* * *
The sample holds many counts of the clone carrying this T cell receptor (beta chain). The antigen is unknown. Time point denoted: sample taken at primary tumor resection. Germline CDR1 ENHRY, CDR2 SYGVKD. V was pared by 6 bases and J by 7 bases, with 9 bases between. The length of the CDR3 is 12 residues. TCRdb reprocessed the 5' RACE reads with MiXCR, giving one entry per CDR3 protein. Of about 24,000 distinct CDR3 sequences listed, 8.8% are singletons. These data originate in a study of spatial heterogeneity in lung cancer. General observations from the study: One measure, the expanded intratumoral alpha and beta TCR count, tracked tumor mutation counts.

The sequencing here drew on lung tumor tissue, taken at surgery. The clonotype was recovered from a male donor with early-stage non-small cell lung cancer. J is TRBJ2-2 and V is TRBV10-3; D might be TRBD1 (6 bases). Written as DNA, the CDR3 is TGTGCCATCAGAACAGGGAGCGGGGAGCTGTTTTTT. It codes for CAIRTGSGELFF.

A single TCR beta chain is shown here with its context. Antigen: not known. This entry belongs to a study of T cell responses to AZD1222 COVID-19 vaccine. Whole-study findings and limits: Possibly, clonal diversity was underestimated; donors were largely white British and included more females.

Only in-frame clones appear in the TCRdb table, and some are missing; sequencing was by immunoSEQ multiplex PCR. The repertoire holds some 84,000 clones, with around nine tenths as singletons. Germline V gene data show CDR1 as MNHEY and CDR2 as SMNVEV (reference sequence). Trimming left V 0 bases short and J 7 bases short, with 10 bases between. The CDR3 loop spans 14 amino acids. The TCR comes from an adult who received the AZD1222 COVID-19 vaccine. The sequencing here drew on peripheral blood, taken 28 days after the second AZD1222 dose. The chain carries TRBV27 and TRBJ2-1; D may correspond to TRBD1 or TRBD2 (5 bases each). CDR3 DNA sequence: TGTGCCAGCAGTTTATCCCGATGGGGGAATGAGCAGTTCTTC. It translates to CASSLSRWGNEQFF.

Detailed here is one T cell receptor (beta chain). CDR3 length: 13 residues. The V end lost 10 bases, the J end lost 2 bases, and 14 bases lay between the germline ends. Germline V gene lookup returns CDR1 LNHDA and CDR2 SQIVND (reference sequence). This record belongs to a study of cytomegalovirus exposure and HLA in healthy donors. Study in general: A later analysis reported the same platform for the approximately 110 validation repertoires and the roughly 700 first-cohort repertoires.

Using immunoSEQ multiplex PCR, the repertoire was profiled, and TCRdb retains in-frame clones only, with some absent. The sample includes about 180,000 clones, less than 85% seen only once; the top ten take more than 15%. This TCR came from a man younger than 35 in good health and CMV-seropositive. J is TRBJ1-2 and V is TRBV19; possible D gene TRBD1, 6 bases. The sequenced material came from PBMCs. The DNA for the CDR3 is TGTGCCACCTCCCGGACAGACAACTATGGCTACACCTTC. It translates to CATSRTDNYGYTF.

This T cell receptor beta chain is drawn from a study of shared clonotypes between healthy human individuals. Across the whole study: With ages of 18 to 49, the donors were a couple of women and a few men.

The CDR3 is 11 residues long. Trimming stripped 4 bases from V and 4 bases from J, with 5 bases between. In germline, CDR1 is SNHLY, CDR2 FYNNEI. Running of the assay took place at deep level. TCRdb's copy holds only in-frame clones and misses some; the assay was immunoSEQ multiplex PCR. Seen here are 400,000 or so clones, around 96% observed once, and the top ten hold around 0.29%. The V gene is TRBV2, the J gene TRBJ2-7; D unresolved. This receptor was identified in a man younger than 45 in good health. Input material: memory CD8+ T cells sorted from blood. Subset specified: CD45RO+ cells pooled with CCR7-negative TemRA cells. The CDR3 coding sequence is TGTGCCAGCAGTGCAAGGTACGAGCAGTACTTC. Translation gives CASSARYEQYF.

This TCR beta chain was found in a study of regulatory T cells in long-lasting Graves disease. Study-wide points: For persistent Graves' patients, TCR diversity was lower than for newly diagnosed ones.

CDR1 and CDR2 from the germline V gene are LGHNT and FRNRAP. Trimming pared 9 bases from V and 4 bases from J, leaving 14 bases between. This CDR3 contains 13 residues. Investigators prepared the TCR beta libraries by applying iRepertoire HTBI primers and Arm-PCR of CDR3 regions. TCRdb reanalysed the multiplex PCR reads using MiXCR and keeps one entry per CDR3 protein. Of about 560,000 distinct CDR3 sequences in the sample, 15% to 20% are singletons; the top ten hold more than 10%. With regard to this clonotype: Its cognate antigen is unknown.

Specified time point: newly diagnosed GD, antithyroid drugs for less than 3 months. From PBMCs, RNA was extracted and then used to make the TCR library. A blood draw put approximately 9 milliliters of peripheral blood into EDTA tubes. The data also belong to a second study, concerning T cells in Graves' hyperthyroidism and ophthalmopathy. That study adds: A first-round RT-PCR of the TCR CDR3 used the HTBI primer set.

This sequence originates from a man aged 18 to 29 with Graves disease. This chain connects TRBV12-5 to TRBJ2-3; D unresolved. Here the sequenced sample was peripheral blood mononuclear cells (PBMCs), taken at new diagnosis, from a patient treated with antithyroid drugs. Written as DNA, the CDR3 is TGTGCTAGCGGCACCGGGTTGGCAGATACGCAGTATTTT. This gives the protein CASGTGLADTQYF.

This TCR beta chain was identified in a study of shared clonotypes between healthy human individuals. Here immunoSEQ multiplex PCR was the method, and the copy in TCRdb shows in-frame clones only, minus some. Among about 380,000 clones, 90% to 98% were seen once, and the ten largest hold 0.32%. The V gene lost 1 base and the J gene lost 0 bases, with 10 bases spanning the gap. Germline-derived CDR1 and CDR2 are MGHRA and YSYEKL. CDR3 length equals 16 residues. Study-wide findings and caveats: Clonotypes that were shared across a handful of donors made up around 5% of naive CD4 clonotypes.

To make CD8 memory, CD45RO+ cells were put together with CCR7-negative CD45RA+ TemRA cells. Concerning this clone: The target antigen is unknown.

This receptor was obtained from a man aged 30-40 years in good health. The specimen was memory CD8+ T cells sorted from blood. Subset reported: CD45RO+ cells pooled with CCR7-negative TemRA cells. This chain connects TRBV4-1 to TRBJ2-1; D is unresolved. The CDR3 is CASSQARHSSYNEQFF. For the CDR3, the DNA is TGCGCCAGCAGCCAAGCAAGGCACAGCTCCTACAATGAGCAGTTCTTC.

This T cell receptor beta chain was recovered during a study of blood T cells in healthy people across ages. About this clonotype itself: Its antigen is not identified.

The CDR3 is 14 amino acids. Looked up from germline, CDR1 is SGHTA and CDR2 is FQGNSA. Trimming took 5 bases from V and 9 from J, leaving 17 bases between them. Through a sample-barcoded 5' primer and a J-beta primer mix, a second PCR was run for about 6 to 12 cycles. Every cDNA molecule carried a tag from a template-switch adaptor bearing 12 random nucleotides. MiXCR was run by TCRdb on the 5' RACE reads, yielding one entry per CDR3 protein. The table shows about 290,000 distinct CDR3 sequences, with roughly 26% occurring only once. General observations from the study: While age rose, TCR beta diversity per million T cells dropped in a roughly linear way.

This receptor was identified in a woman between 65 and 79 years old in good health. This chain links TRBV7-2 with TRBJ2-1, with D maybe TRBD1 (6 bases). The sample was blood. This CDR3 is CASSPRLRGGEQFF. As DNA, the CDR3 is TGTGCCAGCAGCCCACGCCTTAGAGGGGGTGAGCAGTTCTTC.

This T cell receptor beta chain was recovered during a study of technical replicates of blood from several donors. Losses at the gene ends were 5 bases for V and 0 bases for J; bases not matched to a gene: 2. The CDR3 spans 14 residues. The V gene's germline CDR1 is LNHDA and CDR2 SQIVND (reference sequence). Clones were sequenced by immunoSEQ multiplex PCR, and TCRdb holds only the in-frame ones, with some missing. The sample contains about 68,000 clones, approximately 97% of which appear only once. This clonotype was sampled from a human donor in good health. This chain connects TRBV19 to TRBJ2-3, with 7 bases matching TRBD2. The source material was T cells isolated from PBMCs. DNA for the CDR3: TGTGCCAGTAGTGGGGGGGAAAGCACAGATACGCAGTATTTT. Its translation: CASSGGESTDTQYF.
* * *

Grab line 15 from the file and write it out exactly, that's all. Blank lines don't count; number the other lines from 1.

This receptor was obtained from a man aged 30-40 years in good health. The specimen was memory CD8+ T cells sorted from blood. Subset reported: CD45RO+ cells pooled with CCR7-negative TemRA cells. This chain connects TRBV4-1 to TRBJ2-1; D is unresolved. The CDR3 is CASSQARHSSYNEQFF. For the CDR3, the DNA is TGCGCCAGCAGCCAAGCAAGGCACAGCTCCTACAATGAGCAGTTCTTC.